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SFSU experts can comment on cuts to K-12 music, sports, P.E. programs



Matt Itelson
SFSU Office of Public Affairs
(415) 338-1743
(415) 338-1665


Press Release published by the Office of Public Affairs


Professors say exercise, music programs are imperative to children's education

SAN FRANCISCO, March 24, 2004 -- San Francisco State University offers several faculty experts who can offer knowledgeable perspectives on issues surrounding cuts to sports, physical education and music programs in K-12 schools.

Earlier this month, the school board of the West Contra Costa County School District approved a plan to cut $16.5 million from its budget by ending sports programs at six high schools, closing all libraries and eliminating music programs in 39 elementary schools. No schools will have guidance counselors, and 20 elementary schools will have to share their principals.

For additional assistance in reaching faculty experts, call the SFSU Office of Public Affairs at (415) 338-1665.

Susan Zieff is an associate professor of kinesiology and an expert on sports and culture. She can be reached at (415) 338-6574, (415) 215-2271 or
Zieff said the elimination of high school sports would especially penalize children from low-income families who have the potential to become successful in athletics. "Cuts to high school sports tend to disproportionately affect low-income families who don't have the financial resources to support their children in club sports or other venues that usually have a substantial cost. For some athletes, school sports are their only resource for sport participation," Zieff said.

Carolynn Lindeman is a professor of music and member of the board of the directors of the International Society for Music Education. She is also former president of the National Association for Music Education and California Association for Music Education and former chair of the California Coalition for Music Education. Lindeman can be reached at (480) 575-9820 or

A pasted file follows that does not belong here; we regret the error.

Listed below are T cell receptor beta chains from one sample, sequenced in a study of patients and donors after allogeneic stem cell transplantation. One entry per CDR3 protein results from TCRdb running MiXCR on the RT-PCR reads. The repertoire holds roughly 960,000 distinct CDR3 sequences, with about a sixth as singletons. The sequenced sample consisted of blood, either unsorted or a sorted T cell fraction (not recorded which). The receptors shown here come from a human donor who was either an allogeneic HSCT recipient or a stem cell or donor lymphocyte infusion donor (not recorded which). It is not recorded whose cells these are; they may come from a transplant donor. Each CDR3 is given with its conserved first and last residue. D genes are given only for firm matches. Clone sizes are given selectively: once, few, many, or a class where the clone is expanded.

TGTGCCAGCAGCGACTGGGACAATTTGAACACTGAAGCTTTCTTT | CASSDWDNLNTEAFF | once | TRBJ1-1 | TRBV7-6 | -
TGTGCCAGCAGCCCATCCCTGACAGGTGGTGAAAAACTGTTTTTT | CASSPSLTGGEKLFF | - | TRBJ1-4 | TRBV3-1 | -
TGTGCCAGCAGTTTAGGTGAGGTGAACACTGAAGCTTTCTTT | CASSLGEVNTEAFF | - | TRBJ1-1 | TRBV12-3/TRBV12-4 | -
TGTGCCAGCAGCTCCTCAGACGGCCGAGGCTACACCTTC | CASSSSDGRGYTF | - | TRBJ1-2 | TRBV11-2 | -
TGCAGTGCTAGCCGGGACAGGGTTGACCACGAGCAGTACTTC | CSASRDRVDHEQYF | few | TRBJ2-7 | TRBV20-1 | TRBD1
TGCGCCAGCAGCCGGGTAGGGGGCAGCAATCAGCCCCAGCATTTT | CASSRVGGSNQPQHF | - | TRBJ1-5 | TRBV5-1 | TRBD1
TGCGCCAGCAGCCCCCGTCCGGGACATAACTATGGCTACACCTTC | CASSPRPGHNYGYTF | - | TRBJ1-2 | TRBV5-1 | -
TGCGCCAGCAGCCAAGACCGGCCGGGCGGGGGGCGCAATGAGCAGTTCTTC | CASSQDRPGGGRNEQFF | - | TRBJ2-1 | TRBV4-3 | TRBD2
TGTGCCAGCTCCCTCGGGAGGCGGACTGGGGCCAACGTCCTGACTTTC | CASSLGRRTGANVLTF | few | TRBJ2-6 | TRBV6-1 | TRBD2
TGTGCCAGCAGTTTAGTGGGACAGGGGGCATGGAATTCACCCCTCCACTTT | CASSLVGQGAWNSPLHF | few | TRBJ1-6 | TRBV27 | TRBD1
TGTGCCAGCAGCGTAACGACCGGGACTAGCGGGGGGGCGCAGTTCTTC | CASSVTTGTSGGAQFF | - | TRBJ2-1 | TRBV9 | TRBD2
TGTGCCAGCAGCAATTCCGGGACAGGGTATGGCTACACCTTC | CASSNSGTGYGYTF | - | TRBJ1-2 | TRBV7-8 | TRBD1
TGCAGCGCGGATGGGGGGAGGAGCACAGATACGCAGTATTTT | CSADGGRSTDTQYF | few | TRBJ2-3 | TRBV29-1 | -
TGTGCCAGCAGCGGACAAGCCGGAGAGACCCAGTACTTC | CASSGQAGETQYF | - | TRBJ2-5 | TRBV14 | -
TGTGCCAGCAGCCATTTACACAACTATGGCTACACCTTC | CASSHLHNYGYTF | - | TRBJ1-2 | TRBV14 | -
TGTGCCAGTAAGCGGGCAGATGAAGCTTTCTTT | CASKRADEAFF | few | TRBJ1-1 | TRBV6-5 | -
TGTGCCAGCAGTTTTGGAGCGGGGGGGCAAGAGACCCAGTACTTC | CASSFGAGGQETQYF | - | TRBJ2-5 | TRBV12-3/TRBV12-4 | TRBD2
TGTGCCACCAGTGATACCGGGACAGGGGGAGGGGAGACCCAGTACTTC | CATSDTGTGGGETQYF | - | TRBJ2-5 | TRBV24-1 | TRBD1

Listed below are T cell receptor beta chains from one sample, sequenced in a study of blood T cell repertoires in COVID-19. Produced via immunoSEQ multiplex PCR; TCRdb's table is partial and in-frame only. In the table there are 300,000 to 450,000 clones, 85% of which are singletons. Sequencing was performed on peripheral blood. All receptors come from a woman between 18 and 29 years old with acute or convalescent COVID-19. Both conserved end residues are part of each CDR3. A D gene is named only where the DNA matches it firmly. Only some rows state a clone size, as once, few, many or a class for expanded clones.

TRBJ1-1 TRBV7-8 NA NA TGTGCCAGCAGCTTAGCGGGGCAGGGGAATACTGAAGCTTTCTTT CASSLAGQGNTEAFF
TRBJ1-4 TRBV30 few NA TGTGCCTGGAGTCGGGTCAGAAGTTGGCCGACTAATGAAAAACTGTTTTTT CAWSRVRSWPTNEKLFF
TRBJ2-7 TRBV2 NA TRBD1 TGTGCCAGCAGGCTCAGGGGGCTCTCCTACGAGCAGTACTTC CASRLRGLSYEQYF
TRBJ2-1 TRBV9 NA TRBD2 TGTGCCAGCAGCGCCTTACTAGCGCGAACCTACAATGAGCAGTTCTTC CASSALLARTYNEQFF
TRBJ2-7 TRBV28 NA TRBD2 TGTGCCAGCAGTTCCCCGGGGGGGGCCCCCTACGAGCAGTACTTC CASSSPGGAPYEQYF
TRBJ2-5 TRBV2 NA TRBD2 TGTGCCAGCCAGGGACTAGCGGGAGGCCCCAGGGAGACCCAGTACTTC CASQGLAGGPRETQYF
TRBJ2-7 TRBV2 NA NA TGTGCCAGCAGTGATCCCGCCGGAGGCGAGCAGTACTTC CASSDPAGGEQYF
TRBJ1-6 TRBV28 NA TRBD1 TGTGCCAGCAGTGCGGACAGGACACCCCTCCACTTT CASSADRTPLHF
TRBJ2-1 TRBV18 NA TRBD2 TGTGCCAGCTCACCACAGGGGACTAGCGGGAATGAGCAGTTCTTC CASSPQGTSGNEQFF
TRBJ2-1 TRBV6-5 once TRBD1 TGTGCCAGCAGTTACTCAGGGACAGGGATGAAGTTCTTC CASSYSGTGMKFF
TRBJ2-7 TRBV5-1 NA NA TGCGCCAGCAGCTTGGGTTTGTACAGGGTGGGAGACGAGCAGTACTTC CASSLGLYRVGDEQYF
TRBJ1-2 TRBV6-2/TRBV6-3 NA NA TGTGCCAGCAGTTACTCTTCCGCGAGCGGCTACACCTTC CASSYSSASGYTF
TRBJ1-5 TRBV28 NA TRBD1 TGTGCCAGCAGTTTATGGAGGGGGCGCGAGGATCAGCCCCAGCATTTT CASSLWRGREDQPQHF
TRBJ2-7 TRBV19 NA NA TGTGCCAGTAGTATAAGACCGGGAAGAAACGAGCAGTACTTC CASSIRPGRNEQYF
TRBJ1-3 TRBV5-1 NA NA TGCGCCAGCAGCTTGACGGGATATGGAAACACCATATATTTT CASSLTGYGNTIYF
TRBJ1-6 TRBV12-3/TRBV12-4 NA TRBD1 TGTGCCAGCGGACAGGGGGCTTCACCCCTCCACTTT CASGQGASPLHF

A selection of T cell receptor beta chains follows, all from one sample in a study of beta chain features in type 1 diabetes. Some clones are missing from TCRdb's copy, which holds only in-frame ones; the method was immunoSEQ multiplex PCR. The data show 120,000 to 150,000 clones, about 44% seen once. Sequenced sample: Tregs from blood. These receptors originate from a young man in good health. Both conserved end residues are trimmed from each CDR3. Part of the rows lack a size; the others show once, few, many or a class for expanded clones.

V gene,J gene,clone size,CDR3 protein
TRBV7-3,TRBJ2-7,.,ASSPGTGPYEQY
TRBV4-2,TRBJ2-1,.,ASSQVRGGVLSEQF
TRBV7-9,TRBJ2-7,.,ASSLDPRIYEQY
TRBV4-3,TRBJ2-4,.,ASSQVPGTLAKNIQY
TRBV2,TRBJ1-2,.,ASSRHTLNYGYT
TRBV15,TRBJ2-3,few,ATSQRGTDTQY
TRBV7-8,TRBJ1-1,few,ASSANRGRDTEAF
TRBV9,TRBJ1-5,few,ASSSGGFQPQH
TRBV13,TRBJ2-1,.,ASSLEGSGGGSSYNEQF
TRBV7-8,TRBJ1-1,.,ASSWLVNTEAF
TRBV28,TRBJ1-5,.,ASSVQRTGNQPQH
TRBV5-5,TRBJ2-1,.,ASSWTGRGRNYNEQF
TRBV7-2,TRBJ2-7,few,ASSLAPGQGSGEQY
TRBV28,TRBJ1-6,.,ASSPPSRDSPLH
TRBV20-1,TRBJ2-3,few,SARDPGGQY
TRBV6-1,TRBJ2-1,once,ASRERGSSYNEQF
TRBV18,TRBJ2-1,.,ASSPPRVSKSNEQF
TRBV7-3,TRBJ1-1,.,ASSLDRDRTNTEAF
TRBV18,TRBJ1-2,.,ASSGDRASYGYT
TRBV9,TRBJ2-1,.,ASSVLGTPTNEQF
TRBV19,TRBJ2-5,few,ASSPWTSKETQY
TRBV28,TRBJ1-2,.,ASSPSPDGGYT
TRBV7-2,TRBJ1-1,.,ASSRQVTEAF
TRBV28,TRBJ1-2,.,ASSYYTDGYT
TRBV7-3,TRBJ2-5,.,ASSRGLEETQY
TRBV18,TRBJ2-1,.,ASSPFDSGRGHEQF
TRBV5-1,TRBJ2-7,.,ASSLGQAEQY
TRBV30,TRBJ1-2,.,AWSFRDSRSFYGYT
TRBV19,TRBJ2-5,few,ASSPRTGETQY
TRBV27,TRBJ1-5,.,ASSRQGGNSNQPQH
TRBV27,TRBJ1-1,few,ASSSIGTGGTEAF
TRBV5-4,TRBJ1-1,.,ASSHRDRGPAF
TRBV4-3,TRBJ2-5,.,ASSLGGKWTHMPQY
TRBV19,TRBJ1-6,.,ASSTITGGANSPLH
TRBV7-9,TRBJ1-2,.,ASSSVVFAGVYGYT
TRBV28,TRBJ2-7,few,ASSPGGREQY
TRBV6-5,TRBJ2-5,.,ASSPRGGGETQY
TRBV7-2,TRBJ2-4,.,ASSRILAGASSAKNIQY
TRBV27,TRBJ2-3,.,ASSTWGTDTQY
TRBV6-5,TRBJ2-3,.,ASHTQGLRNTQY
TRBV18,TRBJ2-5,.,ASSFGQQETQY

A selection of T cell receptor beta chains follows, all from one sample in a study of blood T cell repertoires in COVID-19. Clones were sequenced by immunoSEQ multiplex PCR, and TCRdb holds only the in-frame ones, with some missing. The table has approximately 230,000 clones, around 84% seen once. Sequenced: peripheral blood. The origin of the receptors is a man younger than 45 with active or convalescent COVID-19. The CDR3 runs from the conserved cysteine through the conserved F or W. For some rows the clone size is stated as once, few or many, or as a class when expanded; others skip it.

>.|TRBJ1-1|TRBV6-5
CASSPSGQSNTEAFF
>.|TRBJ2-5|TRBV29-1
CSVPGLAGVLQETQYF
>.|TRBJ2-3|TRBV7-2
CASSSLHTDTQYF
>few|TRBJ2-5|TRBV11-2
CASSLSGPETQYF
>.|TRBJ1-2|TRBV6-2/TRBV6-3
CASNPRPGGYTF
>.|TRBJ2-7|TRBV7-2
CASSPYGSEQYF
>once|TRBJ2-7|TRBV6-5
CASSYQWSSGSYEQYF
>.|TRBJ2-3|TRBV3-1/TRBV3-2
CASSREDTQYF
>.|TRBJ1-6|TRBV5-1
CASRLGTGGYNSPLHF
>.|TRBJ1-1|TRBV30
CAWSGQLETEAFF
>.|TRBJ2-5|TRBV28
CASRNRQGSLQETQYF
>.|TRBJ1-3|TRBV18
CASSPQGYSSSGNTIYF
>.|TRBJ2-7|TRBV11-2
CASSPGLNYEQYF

"Music study should not be limited to those who can afford to study it privately. It is part of the school curriculum and needs to be made available to all students. Obviously one of the most important purposes of our schools is to transmit our cultural heritage, and music is certainly one of the most magnificent manifestations of our cultural heritage," she said. "There is evidence that suggests performance in other subjects may be improved when music is at the core of the curriculum. The College Board reports annually that college-bound seniors with course work and participation in music score higher on the SATs than students with no course work or experience in music."

Robyn Lock is an associate professor of kinesiology and an expert on youth fitness, physical education programs in schools and professional development for teachers. She can be reached at (415) 338-3882 (office) or
"Given the fact that obesity is at epidemic proportions in this country and that children have more body fat than their counterparts of 20 years ago, it is imperative that we instill in our children the love of movement," Lock said. "Physical education programs have the potential to have a powerful and positive impact on children by giving them the skills, knowledge, appreciation and confidence they need to live physically active lifestyles. Investments in physical education in childhood can pay off with a healthy work force, one that will demand less from the health care system."


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Last modified April 20, 2007, by the Office of Public Affairs